• The buying firm’s CIO had to explain why integration was constantly delayed to the board.
  • The target firm’s management wasn’t trusted. As it was assumed, they didn’t disclose everything during DD (The reality is, they were not asked).
  • They ended up spending a fortune on consultants.

Leading to a high level of ‘them and us’. Additional expense – the three-month integration project took nine. And generally, a very unhappy place to work.

It was all down to trust issues. But really due to both sides making assumptions.

Suggestions for Trade Buyer Tech DD

During the due diligence period, it’s easier to request funds to address problems than it is post-deal.

So, if you are being assessed by a trade buyer, I would advise disclosing the necessary information. As it will be found after the deal if not.

A trade acquisition like this is a long-term marriage, and it’s worth starting on the right foot.

I’ve witnessed so many of these go wrong.

So there are a few things for you to consider if a trade transaction is on the horizon: 

What is the acquirer’s intention?

You need to understand the strategic intent of a potential acquisition/investment. You may not be able to ask this question during the assessment. But you can research prior acquisitions online.

Ultimately, the buyer’s overarching strategy is to decide whether to absorb the target business to follow their ways of management. Or should the target preserve its management culture? Or maybe a mish-mash of both companies?

Haspelagh and Jemison’s classic model below helps teams understand the four choices regarding M&A integration.

The model suggests there are four distinct strategies that buyers may be following as they acquire companies:


Preserving the acquired company, effectively leaving it as a stand-alone brand and operation. In this situation, your business, and therefore your tech, runs independently post-deal.


Looking for cross synergies. In fact, many businesses opt for the mish-mash option where they believe that they
can adopt each other’s better practices and have a better process.


Full integration of the acquired business, technology and teams to sit under a single brand.


We used to run M&A integration courses with our good friend Anirvan Sen pre-pandemic.

It was fascinating to see highly-experienced M&A integration attendees look at the H&J model and identify where their firm sat. Typically they were in ‘Holding’, i.e. no clear strategy.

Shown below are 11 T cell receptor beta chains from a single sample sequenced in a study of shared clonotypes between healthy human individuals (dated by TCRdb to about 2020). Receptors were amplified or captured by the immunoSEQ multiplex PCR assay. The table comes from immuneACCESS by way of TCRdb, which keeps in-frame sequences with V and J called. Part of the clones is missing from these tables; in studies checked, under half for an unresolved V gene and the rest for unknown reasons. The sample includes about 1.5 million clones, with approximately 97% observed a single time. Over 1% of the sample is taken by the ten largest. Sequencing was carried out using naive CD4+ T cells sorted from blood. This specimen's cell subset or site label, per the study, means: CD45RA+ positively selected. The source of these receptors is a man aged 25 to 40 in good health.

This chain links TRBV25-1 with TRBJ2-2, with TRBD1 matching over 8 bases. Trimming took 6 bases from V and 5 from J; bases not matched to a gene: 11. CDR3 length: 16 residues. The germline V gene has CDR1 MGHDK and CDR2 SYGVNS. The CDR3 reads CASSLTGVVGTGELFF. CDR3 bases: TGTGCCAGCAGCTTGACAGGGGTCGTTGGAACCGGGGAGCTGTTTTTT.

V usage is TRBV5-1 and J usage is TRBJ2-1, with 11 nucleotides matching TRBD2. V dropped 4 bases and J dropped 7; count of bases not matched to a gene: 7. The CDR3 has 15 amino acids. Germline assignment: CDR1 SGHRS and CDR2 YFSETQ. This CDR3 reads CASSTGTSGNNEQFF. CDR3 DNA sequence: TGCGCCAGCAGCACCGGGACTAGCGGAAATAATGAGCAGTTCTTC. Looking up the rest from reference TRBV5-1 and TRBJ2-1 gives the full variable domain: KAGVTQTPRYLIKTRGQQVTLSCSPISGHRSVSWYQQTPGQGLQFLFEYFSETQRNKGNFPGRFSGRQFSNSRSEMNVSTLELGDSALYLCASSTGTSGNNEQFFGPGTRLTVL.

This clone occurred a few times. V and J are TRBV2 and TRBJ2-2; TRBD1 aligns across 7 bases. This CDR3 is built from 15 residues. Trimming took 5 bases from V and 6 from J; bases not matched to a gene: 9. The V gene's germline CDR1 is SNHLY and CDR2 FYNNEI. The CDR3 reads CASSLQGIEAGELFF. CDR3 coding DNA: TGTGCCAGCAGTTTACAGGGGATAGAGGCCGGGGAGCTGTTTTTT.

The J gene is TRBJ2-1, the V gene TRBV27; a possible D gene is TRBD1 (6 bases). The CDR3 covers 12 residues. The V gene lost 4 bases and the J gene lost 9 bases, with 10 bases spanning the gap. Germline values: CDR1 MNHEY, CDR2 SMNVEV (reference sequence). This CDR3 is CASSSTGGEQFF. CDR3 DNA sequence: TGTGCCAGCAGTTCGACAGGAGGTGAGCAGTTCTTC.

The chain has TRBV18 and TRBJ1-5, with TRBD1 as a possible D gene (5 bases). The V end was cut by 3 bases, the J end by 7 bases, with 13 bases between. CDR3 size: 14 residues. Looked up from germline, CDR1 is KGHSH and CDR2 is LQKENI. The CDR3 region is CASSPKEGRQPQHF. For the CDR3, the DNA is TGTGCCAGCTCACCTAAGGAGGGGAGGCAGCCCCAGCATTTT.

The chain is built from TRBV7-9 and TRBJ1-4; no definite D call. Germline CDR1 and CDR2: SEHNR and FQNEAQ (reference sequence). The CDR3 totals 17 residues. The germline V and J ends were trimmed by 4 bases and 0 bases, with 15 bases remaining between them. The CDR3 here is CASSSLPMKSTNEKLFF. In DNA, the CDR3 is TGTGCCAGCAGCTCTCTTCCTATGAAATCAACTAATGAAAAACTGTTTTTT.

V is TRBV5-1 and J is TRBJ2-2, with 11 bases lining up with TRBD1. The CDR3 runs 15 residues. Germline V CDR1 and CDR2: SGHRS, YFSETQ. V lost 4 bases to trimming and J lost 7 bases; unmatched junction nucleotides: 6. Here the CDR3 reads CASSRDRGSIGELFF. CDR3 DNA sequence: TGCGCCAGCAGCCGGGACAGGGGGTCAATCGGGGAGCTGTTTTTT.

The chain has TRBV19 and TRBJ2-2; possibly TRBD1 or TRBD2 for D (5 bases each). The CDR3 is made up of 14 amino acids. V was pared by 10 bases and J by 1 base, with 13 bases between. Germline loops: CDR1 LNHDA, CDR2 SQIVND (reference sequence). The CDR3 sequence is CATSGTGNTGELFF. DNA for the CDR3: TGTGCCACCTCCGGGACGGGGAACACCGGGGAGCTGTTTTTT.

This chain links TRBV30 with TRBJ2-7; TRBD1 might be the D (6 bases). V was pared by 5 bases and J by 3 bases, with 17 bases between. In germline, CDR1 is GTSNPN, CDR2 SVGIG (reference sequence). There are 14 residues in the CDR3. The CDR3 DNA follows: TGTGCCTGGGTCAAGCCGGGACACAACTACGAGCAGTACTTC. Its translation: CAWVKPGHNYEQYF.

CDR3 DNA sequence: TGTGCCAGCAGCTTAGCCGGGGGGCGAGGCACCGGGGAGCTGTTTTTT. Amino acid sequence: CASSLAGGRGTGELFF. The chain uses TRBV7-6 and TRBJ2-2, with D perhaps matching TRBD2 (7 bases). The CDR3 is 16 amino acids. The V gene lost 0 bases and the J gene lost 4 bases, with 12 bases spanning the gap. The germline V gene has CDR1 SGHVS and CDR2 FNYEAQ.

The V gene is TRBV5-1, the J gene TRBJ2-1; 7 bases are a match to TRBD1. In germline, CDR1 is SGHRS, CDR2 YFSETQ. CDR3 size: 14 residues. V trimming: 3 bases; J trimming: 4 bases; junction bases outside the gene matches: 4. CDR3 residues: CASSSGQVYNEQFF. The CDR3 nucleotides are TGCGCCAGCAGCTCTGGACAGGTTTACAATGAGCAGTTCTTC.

You can read more about the Haspelagh and Jemison model, and the headline sums it up nicely:

Better management of the pre‐acquisition decision‐making and the post‐acquisition integration processes can improve an acquisition’s potential to contribute to strategic renewal.

The challenge of renewal through acquisitions, Philippe C. Haspeslagh, David B. Jemison

Whilst this may not seem a concern for Tech DD, knowing the trade buyer’s M&A integration strategy is hugely beneficial. It allows you to review and revise your tech roadmap accordingly. This may lead to a better outcome for all post-deal.

Is the technology to be left standalone as its brand or to be integrated?  

As a follow-on, it is worth considering the intention for the technology offerings. Your company has built IP others are prepared to pay good money for.   

If integrating, how successful have they been in the past? And is it a good idea to integrate the companies in the first place?

What products or elements of your tech stack are superfluous to needs?

If the trade buyer is already offering similar products or acquired similar firms, this could lead to redundancies.

Unfortunately, there isn’t much you can do to avoid this – making such cuts will be part of the investment thesis.

We have seen tech leaders try and overcome this by justifying the existence of team members. Often by increasing the maintenance ratio (i.e. presenting a need for certain people to keep the lights on).

But this is to shoot oneself in the foot. As it will raise questions about the quality of your products and why they need so much upkeep. They may think that you have inferior or buggy offerings.

Be ready for change.

You can watch this video to learn more from (post-deal) M&A stories from a trade/corporate buyer perspective:

Tech DD, when working with Private Equity

On the other hand, private equity firms are usually looking for companies they grow and sell on. The assumption is they tend to be more interested in the target company’s financials than tech.

However, technology increasing impacts the value creation plan hence the growth in technology due diligence.

Suppose the investment/acquisition of your firm is a bolt-on to an existing portfolio firm. In that case, the ‘trade buyer’ notes above are more relevant, especially if the buyer is already in your market. If not, then read on.